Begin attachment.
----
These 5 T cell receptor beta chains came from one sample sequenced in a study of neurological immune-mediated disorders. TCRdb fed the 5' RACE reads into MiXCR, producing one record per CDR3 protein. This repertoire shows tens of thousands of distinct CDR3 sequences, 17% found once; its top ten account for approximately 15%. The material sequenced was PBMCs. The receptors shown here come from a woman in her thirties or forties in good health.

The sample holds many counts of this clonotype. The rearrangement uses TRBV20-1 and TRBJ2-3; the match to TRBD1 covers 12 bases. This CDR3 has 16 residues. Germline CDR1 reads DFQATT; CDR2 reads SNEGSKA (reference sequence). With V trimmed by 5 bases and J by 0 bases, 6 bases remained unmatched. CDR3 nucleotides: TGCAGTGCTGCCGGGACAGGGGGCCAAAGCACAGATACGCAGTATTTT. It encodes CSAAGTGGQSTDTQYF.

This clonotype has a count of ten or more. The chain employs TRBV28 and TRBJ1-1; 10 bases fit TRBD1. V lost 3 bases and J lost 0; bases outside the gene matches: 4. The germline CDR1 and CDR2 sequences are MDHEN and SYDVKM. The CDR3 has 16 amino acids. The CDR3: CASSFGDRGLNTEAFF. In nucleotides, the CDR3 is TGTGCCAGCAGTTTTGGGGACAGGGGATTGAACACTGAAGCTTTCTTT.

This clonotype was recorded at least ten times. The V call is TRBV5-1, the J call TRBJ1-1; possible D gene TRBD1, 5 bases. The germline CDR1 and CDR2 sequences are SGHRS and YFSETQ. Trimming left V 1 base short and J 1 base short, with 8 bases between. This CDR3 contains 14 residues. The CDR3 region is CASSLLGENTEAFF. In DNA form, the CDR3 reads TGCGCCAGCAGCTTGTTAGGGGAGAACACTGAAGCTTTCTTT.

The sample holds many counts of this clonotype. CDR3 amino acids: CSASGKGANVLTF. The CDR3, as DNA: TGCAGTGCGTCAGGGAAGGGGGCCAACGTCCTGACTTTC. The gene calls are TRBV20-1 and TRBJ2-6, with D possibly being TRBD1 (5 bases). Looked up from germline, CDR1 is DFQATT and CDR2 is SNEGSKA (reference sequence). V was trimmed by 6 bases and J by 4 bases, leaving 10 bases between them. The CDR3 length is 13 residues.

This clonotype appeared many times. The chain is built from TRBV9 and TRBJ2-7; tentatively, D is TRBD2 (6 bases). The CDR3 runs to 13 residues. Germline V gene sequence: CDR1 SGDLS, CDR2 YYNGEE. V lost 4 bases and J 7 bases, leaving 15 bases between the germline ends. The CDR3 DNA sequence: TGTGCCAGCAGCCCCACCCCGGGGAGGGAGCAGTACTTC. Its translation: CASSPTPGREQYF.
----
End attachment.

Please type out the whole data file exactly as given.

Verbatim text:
These 5 T cell receptor beta chains came from one sample sequenced in a study of neurological immune-mediated disorders. TCRdb fed the 5' RACE reads into MiXCR, producing one record per CDR3 protein. This repertoire shows tens of thousands of distinct CDR3 sequences, 17% found once; its top ten account for approximately 15%. The material sequenced was PBMCs. The receptors shown here come from a woman in her thirties or forties in good health.

The sample holds many counts of this clonotype. The rearrangement uses TRBV20-1 and TRBJ2-3; the match to TRBD1 covers 12 bases. This CDR3 has 16 residues. Germline CDR1 reads DFQATT; CDR2 reads SNEGSKA (reference sequence). With V trimmed by 5 bases and J by 0 bases, 6 bases remained unmatched. CDR3 nucleotides: TGCAGTGCTGCCGGGACAGGGGGCCAAAGCACAGATACGCAGTATTTT. It encodes CSAAGTGGQSTDTQYF.

This clonotype has a count of ten or more. The chain employs TRBV28 and TRBJ1-1; 10 bases fit TRBD1. V lost 3 bases and J lost 0; bases outside the gene matches: 4. The germline CDR1 and CDR2 sequences are MDHEN and SYDVKM. The CDR3 has 16 amino acids. The CDR3: CASSFGDRGLNTEAFF. In nucleotides, the CDR3 is TGTGCCAGCAGTTTTGGGGACAGGGGATTGAACACTGAAGCTTTCTTT.

This clonotype was recorded at least ten times. The V call is TRBV5-1, the J call TRBJ1-1; possible D gene TRBD1, 5 bases. The germline CDR1 and CDR2 sequences are SGHRS and YFSETQ. Trimming left V 1 base short and J 1 base short, with 8 bases between. This CDR3 contains 14 residues. The CDR3 region is CASSLLGENTEAFF. In DNA form, the CDR3 reads TGCGCCAGCAGCTTGTTAGGGGAGAACACTGAAGCTTTCTTT.

The sample holds many counts of this clonotype. CDR3 amino acids: CSASGKGANVLTF. The CDR3, as DNA: TGCAGTGCGTCAGGGAAGGGGGCCAACGTCCTGACTTTC. The gene calls are TRBV20-1 and TRBJ2-6, with D possibly being TRBD1 (5 bases). Looked up from germline, CDR1 is DFQATT and CDR2 is SNEGSKA (reference sequence). V was trimmed by 6 bases and J by 4 bases, leaving 10 bases between them. The CDR3 length is 13 residues.

This clonotype appeared many times. The chain is built from TRBV9 and TRBJ2-7; tentatively, D is TRBD2 (6 bases). The CDR3 runs to 13 residues. Germline V gene sequence: CDR1 SGDLS, CDR2 YYNGEE. V lost 4 bases and J 7 bases, leaving 15 bases between the germline ends. The CDR3 DNA sequence: TGTGCCAGCAGCCCCACCCCGGGGAGGGAGCAGTACTTC. Its translation: CASSPTPGREQYF.